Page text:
[WARNING; some pretty horrible stuff is said in this book about homosexuals. I'm reading/writing about this out of my own morbid curiosity and a need to delve into the roots of my culture's homophobia. But please be warned, it may be upsetting.]

"The possibility that one's child may become a homosexual seems, to Americans, as remote as it is repugnant. Yet the unpleasant truth is that homosexuality is surprisingly common in our culture..." -Stanley F. Yolles, (Director, Nat Institute of Mental Health 1964-1970.)

Thus begins this fascinating/disturbing book, written in 1968, no longer in print and sadly NOT found in the Goodreads archive. Which disappoints me... every page contains some shining example of sexism, homophobia, misogynism or whatnot, and I REALLY wish I could do those little 140 character updates that Goodreads allows for.

I'll just have to blog about it.

The two major assertions of this book: 1) Homosexuality IS a mental disorder. And 2) Homosexuality IS curable and preventable. And the bottom line is that Mom and Dad need to drop their drawers and bend over for a really good spanking for the sin of making their offspring gay. "Bad Mom!!" (for being seductive, incestuous, overbearing, and overprotective.) "Bad Dad!!" (for being a weakling, unable to protect the child from the ill effects of Mom.) Thus the authors delve into the parental pathology that created such a revolting aberration in their children. (Except where the authors do a bit of head scratching over the cases in which parents who where not "severely disturbed" somehow produced homosexual sons. The authors seems to feel that if the psychoanalyst probed deep enough, some parental defect would be found.)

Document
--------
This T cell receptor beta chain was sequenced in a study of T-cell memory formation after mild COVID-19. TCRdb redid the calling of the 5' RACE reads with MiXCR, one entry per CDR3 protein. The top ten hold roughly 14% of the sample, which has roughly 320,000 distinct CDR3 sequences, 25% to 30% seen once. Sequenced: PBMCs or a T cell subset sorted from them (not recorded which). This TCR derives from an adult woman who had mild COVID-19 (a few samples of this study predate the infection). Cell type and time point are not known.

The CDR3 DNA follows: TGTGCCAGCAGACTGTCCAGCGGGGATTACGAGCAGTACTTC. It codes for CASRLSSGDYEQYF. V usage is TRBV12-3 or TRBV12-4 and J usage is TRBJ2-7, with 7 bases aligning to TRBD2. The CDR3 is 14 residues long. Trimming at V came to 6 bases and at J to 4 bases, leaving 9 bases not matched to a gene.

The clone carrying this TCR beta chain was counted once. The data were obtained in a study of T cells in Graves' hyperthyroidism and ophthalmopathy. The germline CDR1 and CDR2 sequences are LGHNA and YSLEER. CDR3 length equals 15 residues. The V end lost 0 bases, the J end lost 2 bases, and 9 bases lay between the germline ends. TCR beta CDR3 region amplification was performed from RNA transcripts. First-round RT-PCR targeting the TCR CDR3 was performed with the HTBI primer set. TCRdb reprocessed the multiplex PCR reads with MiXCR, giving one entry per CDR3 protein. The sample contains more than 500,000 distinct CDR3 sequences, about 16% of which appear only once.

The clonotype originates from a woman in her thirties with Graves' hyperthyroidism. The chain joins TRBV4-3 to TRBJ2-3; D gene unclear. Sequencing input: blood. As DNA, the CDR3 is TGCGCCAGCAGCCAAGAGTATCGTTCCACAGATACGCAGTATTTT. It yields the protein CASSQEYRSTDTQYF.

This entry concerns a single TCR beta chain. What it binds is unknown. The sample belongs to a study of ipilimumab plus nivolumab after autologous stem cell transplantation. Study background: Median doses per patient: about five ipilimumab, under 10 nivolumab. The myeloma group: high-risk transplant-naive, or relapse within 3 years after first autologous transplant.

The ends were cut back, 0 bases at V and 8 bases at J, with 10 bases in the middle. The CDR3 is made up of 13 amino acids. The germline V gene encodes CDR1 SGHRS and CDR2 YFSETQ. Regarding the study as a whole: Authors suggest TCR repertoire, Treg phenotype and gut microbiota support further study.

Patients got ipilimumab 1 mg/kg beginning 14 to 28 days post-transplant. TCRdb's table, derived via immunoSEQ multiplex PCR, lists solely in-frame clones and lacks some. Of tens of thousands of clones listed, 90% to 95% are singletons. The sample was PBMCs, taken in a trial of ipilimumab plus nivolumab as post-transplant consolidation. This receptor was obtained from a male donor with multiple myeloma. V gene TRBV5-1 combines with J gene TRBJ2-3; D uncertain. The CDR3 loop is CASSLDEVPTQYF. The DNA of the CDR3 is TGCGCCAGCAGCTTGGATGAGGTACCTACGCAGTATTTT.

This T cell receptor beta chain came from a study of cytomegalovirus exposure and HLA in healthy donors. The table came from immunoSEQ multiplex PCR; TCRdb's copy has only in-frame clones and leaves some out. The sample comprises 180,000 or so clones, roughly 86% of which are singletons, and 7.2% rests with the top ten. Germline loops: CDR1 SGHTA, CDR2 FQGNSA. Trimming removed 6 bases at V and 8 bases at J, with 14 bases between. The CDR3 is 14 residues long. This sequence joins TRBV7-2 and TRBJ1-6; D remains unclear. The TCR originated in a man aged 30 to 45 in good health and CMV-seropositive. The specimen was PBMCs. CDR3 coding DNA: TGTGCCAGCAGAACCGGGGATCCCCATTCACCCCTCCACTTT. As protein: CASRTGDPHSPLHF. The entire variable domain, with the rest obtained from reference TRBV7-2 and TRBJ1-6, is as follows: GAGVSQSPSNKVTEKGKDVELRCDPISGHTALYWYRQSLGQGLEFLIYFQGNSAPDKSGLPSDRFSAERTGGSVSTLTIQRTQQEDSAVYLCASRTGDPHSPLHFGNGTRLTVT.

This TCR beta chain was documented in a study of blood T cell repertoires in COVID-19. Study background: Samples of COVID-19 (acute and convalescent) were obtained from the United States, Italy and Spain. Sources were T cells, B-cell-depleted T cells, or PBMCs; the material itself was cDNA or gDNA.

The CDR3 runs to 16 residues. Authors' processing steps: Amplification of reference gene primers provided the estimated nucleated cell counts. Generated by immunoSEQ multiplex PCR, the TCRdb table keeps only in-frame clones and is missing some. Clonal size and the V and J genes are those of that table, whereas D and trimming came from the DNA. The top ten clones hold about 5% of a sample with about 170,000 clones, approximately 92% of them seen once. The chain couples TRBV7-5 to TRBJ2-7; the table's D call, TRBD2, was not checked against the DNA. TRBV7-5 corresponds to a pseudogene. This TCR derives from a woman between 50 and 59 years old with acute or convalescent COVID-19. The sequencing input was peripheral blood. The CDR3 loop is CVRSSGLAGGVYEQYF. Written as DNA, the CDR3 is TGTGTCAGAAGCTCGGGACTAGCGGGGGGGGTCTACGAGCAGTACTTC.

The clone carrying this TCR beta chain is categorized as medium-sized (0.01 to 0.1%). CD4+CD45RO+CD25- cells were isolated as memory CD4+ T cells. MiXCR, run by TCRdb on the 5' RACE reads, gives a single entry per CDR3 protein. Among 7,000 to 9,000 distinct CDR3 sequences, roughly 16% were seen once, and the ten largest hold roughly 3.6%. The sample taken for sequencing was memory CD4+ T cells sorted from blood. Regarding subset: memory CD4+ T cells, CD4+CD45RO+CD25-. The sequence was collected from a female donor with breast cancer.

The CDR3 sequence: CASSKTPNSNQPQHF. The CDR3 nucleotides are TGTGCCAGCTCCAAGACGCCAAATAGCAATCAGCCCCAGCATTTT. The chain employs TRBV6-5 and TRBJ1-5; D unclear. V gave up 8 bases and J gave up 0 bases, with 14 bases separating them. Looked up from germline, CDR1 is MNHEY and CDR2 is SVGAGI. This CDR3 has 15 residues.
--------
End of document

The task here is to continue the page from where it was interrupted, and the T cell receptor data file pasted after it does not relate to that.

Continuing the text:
Well, I'm reading this book mostly because of Elder Hafen's recent talk on the subject (a response to the APA's removal of homosexuality from it's list of Mental Disorders.) His own wording is much more circumspect, more sensitive to the feelings of the person with same sex attraction than is the tone of Growing Up Straight (and he thankfully leaves the sins of the parents out of the equation). I don't think he ever once refers directly to homosexuality as a disorder, no... he tiptoes back and forth, weaving in and out, bending over backwards in the sharing his personal feelings of sympathy for the suffering individual. Then goes into his conviction that homosexuality should NOT have been removed from the APA's list of mental disorders.

See... the operative word through out Hafen's talk is SUFFER. The poor individual has this terrible burden, sorrow and misery etc... which is fitting if the individual has a Mental Disorder. They SHOULD be suffering. If they are not... well then, what the hell does that mean? For although Hafen is much more sympathetic, like the authors of Growing Up Straight, he has no language to discuss the happy well adjusted homosexual person. (In Growing Up Straight, the authors briefly mention Hooker's research indicating homosexuals are as well adjusted as heterosexuals, but didn't have much positive to say about it, viewing it as an anomaly and poorly researched).

When I compare this to the recent efforts to de-stigmatize homosexuality, even in middle school, to help kids make the adjustment, gain the knowledge, gain the confidence and the understanding etc... all the stuff that DECREASES the suffering...
I have a feeling that's sort of inspired-by-the-advisary activism Hafen indicates should be avoided.
Because... damn,
If they aren't suffering...
Then... maybe... (/hushed whisper...) homosexuality is NOT a Mental Disorder....?!